24 Jun 2015
King Biscuit Entertainers "Northwest Unreleased Masters, 1967-1970"
Reviewed by Josh Robertson
I was quite excited when I was given the chance to review some of Guerssen's June releases as they have a habit of unleashing some hidden gems that I've missed over the years. This is certainly the case with King Biscuit Entertainers, who serve up a nice set of late 60s garage/psych rock here on the Out-sider label imprint. The Entertainers were a Pacific Northwest band active from 1968 to 1971, who released some 45's in the late 60s. This release definitely sheds some light on a very fertile scene, and King Biscuit had to be up there with the best of them at the time.
Let me start off by saying what great threads the band have. The cover features them in all their late 60s majesty. They were dressed to kill, and as they were primarily known as a live band at the time, I'm sure this only added to their blistering sets. The style of the Biscuit’s music is of its period, more than hinting at an Iron Butterfly/Vanilla Fudge style - soul, soaked in psychedelic syrup. A highlight of the group is its rhythm section, which was very tight with an outstanding bassist who has some experimental, fuzzy, overdriven tones. And I’d hate to forget to mention the romping stomping Corky Laing/Carmine Appice drumming which makes for a seat-of-your-pants R'n'B psych ride.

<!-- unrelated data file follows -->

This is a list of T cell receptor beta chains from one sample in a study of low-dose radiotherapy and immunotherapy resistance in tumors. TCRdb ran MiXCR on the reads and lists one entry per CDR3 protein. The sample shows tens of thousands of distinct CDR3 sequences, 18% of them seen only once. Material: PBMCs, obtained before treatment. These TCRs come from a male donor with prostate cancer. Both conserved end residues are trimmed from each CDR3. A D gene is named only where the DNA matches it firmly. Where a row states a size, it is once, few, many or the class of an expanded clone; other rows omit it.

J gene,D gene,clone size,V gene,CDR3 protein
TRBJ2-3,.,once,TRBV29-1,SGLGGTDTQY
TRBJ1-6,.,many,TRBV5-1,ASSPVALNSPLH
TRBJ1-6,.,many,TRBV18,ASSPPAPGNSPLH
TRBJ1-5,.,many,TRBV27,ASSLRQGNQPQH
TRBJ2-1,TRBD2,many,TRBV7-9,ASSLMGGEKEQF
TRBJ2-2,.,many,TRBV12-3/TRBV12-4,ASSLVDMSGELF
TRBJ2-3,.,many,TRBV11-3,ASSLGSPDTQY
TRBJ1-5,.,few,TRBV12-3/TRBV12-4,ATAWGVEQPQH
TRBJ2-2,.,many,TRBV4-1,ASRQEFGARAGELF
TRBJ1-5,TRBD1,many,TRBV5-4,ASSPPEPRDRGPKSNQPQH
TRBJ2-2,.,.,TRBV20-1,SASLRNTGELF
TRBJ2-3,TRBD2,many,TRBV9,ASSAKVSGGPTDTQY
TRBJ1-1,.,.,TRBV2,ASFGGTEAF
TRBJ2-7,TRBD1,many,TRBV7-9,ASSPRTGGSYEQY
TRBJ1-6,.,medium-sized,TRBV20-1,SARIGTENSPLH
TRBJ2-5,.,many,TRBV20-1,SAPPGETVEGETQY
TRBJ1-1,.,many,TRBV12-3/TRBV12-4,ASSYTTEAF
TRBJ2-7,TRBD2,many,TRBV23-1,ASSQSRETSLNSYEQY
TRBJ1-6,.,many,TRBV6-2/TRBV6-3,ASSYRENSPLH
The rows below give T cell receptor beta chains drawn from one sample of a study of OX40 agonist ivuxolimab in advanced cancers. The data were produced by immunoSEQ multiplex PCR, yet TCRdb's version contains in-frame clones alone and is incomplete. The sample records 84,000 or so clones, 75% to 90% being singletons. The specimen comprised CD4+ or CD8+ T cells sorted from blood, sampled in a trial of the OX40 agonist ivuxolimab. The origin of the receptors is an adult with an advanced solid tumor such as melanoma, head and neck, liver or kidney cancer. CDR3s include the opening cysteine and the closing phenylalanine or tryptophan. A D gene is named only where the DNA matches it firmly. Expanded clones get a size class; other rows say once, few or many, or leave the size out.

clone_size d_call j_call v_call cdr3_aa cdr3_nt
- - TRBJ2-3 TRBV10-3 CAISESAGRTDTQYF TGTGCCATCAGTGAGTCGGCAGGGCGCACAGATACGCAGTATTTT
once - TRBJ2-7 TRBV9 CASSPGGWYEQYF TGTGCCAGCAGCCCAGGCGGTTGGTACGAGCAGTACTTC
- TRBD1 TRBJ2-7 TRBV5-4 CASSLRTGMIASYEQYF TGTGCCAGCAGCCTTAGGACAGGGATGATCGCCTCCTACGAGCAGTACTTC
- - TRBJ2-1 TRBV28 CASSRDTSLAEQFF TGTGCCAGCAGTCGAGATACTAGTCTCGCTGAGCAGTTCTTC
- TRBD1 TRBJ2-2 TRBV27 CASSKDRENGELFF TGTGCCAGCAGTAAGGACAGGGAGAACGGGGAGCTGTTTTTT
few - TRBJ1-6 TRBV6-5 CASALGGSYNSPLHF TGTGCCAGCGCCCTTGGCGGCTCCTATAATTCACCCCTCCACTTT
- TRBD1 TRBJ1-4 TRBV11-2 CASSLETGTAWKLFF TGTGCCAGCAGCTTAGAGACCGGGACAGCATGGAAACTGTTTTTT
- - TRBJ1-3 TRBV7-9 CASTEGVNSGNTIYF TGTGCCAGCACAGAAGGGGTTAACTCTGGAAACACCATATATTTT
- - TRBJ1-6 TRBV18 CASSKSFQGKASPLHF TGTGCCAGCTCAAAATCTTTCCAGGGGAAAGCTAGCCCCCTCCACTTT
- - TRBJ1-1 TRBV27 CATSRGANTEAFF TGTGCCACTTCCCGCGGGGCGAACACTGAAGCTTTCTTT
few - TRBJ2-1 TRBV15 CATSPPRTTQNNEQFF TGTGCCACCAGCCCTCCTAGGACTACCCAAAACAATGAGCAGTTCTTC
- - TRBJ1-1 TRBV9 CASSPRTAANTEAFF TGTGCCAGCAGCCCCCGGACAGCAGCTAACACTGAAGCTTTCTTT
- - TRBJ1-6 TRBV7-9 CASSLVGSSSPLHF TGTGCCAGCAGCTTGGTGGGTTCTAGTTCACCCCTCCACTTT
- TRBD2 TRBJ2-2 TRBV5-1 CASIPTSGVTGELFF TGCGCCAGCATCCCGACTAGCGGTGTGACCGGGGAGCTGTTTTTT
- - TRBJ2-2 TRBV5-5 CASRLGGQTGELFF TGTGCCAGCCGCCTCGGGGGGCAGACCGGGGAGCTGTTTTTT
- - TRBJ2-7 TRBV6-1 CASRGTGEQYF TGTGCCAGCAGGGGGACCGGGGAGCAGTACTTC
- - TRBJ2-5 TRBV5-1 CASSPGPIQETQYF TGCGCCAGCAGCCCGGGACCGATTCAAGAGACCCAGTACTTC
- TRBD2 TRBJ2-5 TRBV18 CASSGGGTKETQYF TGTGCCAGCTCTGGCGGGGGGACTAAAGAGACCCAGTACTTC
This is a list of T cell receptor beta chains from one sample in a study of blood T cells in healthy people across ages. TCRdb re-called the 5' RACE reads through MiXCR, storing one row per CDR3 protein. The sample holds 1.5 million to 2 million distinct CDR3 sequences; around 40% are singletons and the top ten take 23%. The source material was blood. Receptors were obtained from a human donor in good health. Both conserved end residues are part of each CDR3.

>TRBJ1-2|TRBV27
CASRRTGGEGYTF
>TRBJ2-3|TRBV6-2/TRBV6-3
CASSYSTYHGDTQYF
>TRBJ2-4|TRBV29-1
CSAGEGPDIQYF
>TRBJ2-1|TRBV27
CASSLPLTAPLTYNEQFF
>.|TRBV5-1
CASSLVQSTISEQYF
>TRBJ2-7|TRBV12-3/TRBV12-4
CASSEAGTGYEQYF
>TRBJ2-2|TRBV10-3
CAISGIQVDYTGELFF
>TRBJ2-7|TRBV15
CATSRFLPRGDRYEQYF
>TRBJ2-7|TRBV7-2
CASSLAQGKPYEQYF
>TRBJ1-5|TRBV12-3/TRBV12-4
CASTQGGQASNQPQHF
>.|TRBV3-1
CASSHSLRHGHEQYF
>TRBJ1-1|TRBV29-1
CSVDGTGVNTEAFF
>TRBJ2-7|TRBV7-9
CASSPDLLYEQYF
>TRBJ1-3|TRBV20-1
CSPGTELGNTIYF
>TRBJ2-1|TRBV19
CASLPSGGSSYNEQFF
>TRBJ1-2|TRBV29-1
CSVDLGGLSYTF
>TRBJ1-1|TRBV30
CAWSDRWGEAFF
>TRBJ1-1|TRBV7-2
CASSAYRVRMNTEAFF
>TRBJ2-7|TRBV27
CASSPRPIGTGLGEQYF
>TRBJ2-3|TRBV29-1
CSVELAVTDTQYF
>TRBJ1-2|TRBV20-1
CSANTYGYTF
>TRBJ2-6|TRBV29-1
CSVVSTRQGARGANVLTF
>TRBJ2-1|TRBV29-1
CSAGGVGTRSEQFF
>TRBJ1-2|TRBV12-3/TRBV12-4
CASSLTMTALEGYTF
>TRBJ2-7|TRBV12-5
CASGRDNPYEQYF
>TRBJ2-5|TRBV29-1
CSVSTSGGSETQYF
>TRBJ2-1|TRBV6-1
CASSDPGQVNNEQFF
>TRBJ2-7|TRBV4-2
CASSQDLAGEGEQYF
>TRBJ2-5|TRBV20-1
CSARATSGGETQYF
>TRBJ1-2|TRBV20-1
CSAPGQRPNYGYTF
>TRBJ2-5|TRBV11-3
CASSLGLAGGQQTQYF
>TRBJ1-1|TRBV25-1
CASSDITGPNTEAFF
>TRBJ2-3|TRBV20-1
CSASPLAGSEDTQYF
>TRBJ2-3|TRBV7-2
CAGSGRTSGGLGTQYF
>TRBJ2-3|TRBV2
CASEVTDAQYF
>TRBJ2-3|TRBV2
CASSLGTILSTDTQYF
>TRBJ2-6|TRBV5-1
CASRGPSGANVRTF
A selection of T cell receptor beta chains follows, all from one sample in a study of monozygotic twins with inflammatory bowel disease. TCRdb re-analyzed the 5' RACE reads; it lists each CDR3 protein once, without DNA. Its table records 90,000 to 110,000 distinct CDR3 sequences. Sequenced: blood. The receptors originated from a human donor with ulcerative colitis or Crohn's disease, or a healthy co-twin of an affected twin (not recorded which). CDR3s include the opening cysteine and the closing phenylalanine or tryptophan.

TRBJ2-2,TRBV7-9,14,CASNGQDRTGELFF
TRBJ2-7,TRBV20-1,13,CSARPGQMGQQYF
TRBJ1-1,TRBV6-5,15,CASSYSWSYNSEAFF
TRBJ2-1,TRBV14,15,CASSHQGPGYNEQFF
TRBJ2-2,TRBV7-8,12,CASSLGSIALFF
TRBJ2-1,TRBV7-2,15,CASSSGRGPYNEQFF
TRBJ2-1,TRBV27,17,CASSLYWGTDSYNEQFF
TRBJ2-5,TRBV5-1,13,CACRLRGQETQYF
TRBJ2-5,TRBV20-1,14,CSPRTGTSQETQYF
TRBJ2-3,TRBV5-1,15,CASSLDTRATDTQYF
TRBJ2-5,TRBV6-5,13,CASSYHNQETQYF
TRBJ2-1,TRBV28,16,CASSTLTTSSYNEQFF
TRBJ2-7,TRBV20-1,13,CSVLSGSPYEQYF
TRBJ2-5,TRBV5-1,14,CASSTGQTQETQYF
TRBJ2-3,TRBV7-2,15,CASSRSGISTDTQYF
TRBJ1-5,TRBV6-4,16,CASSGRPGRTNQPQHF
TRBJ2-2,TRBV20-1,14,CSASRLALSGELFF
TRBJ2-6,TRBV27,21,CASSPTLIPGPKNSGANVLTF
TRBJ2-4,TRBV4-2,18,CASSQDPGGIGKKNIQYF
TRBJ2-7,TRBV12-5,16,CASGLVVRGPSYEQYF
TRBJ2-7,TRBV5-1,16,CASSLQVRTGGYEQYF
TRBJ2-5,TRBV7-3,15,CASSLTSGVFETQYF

There's some very tasty Hammond B-3 sounds on here that entwine nicely with the sounds of the rest of the band, making it a must for organ-driven rock fans, as well as fans of Fender tones. The album gets off to a great start with “Take Me to Chicago” with a catchy 60s Box Tops / Mamas and Papas vibe with ringing, Byrdsy Rickenbacker guitar. I’m sure this song could have gotten airplay at the time. “Now Baby I Love You” was released as a 45 in 1968 and is an absolute killer, with fuzz-bass and a bluesy strut where the instruments drop out periodically to highlight the vocals.
The band was more than another average Iron Butterfly knockoff, and there’s some infectious Beatles and Nazz Anglo-pop moves to go with the R'n'B and blues riffs. On songs like "Rollin' Free Man” there’s a Deep Purple style chug and intensity, which sounds like a precursor to the sound Captain Beyond was streamlining a few years later in the early 70s.
The guitarist leans on the heavy-impact octave riffs and the drums sound huge. "Rosemary's Second Child" brings out a slower, bluesy, late-night deviant atmosphere. But of course the Biscuit pumps up the beat and there is an intense middle section with some tricked out crunchy rambling lead. “Judgement (Look Up And Get Ready)” has some great background vocals with a falsetto that, mixed as it is, sounds like female background singers, which is kind of cool. There are also some guitar harmonies that, for this period, show these guys had serious chops. Only one track was recorded in 1970, the rest are from '68 mostly, with two '67 cuts (one from a 45 release).
King Biscuit Entertainers only had three singles out in the 1960s which are very difficult to obtain in a physical format now, aso this is a very important document, which shows a great band in a very storied transition period between the psychedelic boom and the shift to early-70s hard rock from soul and pop. There are noo real philosophical or mind-benders here, more the onslaught of a group of guys who were screaming to break into the next decade as a classic hard rock act. Fans of organ and guitar interplay will want to give this a listen, as well as fans of Trapeze, Armageddon, and Deep Purple.
Available here (US), or directly from the label here in Europe.